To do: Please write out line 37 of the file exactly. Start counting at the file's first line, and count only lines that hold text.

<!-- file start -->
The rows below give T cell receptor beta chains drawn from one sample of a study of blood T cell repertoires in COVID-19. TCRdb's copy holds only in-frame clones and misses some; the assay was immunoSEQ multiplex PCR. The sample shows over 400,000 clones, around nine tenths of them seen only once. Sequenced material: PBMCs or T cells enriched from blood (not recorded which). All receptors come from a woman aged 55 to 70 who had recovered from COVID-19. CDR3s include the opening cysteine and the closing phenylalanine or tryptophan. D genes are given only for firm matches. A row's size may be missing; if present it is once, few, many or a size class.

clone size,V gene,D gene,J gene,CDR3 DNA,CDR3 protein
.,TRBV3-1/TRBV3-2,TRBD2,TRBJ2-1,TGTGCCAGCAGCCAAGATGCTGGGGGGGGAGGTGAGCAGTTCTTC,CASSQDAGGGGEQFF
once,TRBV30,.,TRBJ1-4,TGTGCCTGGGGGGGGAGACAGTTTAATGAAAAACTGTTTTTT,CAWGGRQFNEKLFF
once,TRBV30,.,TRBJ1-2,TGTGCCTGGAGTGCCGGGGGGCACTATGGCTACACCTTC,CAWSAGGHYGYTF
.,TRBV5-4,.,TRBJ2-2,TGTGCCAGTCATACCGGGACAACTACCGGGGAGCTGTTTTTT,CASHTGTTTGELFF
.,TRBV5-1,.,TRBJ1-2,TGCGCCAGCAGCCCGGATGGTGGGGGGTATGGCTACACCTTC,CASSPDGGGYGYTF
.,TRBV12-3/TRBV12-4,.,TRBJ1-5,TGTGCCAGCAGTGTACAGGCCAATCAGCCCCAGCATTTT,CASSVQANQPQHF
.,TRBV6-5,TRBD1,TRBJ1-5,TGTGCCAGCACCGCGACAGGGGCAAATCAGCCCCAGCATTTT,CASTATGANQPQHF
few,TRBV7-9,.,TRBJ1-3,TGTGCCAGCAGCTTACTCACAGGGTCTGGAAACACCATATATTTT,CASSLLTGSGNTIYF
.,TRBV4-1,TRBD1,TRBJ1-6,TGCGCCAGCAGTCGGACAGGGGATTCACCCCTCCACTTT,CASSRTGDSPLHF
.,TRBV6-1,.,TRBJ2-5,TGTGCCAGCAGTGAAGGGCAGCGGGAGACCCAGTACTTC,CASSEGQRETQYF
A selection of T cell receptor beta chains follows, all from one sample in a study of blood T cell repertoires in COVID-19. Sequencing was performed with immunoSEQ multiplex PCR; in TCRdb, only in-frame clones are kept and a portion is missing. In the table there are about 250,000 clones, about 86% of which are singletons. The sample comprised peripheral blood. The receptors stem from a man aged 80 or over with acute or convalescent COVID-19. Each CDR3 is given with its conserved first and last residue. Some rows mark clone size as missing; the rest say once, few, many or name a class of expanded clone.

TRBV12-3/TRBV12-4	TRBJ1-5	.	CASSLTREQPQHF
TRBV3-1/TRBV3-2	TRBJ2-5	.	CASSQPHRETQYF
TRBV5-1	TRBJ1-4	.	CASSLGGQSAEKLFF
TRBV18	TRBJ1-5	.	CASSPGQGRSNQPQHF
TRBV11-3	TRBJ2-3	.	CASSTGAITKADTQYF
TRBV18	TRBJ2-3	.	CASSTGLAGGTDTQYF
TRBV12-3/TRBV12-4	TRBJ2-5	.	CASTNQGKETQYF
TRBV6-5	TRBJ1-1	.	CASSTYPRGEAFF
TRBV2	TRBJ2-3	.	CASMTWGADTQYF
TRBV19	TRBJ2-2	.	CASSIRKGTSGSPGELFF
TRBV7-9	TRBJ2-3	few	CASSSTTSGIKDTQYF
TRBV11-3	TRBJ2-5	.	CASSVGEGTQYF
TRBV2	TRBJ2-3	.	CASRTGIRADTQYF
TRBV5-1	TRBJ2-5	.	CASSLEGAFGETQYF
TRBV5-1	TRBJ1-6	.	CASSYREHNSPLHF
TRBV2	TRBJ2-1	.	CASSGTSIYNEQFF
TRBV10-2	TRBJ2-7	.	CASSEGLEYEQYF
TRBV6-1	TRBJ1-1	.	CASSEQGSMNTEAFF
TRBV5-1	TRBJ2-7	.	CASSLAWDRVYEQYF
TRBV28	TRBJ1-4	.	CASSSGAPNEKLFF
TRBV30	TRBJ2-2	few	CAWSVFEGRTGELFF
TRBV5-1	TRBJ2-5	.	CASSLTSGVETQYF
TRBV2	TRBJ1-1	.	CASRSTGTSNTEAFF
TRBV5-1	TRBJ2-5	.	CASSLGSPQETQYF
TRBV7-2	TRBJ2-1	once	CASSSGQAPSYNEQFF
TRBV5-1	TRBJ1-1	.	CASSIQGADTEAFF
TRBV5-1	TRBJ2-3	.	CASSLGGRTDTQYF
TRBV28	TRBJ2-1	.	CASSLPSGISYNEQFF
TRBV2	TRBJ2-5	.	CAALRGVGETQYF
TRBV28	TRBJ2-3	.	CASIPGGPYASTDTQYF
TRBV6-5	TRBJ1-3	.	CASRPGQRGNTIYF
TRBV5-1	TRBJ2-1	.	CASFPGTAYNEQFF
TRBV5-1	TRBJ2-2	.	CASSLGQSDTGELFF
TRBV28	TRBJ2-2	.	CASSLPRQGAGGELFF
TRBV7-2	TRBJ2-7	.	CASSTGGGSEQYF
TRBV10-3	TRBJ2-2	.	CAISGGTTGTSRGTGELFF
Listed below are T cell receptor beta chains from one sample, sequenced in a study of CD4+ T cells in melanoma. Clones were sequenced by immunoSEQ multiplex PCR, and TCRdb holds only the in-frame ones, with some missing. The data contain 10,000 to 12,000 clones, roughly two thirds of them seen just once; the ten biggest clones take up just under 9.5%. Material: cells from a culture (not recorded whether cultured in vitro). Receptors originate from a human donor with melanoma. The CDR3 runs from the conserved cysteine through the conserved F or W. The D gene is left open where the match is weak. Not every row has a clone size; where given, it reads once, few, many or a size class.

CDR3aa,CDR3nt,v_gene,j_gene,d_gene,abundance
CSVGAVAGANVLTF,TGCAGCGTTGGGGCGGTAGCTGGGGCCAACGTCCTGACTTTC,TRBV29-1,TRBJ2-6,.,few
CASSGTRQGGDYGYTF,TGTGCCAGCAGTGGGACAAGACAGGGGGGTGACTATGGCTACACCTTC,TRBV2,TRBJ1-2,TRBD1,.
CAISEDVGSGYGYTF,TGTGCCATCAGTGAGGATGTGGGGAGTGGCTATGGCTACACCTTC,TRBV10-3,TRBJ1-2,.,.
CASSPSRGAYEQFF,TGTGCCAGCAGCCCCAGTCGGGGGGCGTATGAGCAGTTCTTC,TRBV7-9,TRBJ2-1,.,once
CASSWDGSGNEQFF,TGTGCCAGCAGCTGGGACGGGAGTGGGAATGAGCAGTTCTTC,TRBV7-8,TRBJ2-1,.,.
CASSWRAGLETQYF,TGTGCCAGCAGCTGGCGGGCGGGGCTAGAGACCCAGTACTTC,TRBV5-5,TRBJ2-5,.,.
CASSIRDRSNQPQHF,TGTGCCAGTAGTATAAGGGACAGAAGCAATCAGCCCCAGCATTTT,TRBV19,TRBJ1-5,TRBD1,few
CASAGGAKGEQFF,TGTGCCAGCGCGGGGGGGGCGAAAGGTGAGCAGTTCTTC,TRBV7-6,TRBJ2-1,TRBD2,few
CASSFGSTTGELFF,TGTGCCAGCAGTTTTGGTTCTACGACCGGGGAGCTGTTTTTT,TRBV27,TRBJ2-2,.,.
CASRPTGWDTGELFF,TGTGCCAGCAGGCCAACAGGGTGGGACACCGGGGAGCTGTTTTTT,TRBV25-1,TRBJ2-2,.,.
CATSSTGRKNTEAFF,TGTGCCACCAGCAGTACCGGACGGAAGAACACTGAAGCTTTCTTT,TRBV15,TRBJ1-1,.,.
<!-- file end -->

TRBV5-1	TRBJ2-5	.	CASSLGSPQETQYF